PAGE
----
The A14 Cambridge to Huntingdon improvement scheme is a £1.5 billion roadworks project including a major new bypass and upgrades to 21 miles of the A14. With over 250,000 artefacts found, it is one of the largest and most complex archaeological projects in the UK.
Just before the main work began in November 2016, a team of 250 archaeologists from the UK and Europe were called in to investigate over 40 sites spanning 350 hectares. Archaeological work was initially started with geophysical surveys in 2010 when the roadworks were first being considered. The surveys identified some of the possible findings and created a proposal for excavation areas.
MOLA Headland archaeologists worked as a joint venture with the Highways England team to ensure the excavations were carried out with minimal disruptions, were executed safely and efficiently. Both teams believed it to be highly important to learn about and preserve thousands of years of history that lay beneath the future roads.
What was found?
Once the team had completed the excavations, the findings included:
With such a big project like this, the A14 Cambridge to Huntingdon improvement scheme wanted to make sure that the work was carried as smoothly as possible to ensure there would be no delays. The archaeologists worked to an extremely high standard and shared the same work ethos as the A14 Integrated Delivery Team.
The A14 Cambridge to Huntingdon improvement scheme is a registered Ultra Site, meaning that they have made a commitment to be a beacon of best practice within the industry, shining a light to how others should be working in the industry.
Portraying their Ultra Site considerate credentials, the A14 team laid trackway matting down to ensure the archaeologists work could be as productive as possible and provide the team with a safe way to move around the site freely. As a large amount of the work took place in winter, the site team conducted warm up exercises each morning so the archaeologists were ready to safely start the day.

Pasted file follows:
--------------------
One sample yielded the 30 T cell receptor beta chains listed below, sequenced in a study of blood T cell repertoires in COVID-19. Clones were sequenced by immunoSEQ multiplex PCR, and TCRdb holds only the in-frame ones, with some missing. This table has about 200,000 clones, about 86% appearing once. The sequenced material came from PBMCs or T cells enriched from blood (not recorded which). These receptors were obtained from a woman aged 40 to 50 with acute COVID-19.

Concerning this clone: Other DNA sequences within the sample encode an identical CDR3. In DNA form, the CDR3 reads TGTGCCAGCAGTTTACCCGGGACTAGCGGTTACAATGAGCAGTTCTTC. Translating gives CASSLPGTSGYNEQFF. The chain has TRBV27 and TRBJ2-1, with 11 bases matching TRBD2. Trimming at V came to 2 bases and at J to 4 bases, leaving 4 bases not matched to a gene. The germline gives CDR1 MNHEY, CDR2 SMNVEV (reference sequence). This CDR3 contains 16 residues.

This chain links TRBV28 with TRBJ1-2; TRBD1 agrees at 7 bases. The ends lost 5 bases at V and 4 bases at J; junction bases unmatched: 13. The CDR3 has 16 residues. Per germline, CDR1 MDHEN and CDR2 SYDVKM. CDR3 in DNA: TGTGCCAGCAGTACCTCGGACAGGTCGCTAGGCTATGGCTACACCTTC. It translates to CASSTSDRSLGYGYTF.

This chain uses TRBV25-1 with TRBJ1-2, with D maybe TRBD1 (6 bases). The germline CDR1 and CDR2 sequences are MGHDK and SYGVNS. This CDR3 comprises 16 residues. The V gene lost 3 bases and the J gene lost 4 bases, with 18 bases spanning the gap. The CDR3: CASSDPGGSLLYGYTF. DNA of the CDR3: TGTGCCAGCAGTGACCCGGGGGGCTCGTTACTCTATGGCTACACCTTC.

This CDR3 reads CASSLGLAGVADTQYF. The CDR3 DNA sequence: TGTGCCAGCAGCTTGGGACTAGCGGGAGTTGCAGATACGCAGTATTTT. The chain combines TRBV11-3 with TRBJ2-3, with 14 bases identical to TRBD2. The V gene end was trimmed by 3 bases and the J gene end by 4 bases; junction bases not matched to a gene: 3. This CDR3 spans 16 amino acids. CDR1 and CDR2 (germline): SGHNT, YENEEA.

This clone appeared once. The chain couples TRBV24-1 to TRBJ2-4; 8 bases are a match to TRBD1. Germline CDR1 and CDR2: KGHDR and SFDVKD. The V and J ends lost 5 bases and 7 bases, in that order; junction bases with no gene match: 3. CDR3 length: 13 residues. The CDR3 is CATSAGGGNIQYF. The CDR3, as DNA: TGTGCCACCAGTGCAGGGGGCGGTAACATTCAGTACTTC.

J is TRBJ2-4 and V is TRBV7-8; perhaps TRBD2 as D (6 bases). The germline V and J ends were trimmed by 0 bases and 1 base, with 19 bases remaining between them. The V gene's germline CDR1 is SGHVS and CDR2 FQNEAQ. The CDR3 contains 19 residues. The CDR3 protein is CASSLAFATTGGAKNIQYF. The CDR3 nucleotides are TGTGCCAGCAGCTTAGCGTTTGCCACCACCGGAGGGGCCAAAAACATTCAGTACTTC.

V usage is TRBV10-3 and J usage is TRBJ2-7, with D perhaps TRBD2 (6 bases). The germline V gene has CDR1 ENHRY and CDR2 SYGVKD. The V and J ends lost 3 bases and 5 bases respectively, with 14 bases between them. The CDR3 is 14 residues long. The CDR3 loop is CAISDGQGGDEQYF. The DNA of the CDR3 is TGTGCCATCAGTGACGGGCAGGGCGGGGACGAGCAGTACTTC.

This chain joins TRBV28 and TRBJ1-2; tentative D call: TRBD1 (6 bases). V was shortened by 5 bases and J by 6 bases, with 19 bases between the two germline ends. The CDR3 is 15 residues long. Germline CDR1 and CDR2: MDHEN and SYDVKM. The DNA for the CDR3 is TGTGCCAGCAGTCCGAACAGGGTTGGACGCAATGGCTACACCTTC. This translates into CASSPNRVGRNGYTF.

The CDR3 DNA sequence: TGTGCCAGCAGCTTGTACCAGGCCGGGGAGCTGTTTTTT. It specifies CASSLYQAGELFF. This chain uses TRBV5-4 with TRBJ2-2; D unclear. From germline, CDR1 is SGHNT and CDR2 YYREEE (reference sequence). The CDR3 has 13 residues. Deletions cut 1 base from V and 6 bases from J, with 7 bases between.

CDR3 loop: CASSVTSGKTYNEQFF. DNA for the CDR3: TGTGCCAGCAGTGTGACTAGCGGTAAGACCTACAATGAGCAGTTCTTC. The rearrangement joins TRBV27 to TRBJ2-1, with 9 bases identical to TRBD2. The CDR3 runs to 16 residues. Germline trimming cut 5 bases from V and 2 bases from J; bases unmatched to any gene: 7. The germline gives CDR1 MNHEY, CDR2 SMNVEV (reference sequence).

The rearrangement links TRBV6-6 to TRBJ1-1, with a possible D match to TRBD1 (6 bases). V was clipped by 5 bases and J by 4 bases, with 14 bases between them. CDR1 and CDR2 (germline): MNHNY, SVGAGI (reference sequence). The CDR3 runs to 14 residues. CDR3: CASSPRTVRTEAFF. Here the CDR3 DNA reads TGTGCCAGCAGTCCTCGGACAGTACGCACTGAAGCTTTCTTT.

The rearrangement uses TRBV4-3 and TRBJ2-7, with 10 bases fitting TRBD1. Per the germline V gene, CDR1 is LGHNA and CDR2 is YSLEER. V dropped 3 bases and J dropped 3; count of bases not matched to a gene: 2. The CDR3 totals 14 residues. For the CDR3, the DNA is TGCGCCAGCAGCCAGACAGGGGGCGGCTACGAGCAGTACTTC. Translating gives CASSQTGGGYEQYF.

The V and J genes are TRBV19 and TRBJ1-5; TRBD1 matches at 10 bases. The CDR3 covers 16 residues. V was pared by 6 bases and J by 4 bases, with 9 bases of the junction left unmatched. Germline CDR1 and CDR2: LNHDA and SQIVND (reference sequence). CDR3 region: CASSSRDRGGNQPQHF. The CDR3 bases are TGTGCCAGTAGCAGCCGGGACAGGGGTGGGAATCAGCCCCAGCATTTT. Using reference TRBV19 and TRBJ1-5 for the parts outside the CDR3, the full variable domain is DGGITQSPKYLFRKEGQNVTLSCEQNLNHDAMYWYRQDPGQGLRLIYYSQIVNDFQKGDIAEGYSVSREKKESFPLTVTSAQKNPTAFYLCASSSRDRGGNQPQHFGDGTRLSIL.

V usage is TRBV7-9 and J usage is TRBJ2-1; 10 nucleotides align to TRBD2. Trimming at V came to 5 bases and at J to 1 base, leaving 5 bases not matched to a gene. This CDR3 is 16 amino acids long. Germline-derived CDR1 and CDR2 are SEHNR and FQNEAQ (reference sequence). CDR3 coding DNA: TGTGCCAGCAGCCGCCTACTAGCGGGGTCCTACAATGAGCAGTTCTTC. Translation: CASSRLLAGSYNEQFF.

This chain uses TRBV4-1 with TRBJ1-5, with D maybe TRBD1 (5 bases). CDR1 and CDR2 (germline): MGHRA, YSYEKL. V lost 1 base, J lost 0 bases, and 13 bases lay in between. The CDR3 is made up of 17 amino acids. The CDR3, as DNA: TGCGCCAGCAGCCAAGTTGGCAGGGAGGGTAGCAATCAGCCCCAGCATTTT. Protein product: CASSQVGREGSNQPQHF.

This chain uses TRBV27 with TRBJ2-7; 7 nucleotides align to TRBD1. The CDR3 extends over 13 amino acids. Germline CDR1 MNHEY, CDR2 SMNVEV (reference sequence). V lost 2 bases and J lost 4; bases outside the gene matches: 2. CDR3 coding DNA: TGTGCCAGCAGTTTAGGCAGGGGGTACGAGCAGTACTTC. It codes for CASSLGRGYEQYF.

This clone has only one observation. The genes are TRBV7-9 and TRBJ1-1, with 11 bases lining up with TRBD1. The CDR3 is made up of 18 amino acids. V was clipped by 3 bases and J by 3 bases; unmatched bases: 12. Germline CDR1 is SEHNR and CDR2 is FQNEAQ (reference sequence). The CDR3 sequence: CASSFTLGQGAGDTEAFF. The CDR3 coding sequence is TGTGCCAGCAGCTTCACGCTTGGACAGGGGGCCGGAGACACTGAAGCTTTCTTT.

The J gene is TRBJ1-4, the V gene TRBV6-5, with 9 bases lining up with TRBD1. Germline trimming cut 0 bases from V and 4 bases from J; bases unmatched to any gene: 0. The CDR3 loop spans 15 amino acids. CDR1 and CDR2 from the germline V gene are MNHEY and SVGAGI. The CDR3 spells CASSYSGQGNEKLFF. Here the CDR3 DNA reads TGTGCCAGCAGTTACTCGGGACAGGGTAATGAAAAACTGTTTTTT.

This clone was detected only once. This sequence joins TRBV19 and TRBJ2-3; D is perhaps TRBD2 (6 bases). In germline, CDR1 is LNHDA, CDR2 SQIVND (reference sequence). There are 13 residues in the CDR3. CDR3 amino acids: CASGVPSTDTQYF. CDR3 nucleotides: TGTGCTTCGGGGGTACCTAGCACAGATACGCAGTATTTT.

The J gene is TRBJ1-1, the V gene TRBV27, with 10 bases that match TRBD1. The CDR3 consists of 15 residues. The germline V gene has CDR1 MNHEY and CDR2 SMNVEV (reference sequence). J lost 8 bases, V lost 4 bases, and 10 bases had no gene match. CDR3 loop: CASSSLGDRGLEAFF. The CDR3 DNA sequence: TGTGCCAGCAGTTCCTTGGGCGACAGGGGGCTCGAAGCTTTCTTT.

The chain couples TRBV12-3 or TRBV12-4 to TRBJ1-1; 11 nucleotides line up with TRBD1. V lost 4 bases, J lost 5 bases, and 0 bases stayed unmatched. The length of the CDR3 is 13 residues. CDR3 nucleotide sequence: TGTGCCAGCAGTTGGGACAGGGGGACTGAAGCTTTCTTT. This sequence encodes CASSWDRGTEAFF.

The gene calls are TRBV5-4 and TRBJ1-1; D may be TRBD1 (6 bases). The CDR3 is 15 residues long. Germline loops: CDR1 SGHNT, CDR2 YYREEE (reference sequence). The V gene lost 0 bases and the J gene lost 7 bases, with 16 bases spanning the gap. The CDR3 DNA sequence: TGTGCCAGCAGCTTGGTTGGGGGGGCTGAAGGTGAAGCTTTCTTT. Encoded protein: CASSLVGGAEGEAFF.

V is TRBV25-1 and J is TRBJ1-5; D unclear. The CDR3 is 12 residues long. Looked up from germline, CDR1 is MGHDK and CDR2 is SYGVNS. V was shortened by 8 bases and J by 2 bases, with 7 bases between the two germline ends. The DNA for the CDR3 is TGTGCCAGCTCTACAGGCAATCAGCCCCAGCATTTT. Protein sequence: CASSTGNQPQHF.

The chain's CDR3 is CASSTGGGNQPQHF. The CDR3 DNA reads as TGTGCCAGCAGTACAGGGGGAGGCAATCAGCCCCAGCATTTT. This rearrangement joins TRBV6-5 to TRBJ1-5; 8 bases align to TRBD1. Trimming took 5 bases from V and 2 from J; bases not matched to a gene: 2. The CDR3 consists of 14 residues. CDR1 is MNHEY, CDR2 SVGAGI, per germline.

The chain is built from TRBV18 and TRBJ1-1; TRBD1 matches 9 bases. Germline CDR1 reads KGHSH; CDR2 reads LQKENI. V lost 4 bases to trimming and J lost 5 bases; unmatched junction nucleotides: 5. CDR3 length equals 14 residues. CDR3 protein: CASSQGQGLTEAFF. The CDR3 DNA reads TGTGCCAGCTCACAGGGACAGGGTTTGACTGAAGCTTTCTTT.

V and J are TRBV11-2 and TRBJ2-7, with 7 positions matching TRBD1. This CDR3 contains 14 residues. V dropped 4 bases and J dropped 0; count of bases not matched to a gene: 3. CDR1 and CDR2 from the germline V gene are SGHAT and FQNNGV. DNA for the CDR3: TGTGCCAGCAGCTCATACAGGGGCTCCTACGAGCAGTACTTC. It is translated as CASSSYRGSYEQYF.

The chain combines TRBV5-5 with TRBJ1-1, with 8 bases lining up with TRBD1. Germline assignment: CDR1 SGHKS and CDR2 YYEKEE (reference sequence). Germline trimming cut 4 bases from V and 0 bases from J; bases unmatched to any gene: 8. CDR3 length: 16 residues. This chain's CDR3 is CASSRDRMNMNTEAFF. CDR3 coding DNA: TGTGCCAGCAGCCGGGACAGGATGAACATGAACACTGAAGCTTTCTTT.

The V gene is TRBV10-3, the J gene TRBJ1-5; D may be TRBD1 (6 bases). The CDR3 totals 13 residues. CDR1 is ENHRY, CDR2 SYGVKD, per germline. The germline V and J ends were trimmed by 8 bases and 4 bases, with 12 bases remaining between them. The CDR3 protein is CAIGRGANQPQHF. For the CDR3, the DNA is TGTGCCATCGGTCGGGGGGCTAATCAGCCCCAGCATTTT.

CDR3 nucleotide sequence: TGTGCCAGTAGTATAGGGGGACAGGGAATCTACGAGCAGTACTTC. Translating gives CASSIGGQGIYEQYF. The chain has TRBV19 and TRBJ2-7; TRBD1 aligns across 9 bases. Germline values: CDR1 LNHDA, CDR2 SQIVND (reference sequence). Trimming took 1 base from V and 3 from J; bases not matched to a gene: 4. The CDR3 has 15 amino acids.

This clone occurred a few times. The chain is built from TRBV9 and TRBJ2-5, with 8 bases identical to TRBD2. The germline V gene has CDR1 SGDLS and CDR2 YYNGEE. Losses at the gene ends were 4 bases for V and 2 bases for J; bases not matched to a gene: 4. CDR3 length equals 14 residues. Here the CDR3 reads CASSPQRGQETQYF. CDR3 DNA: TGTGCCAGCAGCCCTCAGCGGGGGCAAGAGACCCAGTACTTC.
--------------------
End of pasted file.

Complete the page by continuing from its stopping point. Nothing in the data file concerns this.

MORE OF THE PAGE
Engaging with the community
Not only was the work that was conducted carried out safely, the archaeologists on the A14 site were careful to respect the community. The use of social media ensured regular updates were provided to the interested public.
The team delivered many talks to interested groups, as well as holding regular open days which were organised for the public to come onto site to see the findings of the excavations. Alongside working with the community, the A14 Apprenticeship Scheme ensured trainee apprentices worked on the site with the archaeologists to gain first-hand experience in a different field of work. Other initiatives included school visits, events days with the MHI (MOLA Headland Infrastructure) and a community excavation, where over 70 people came onto site for a week and were trained in the techniques of archaeological excavation.
Now that the main excavations have finished, the team will spend the next three years recording and analysing the 250,000 artefacts found to put together a picture of over 6,000 years of human history and over 130,000 years of animal history to establish what once used to be. The results will be presented in a variety of formats including: traditional academic and popular reports, an online accessible archive and other digital applications.
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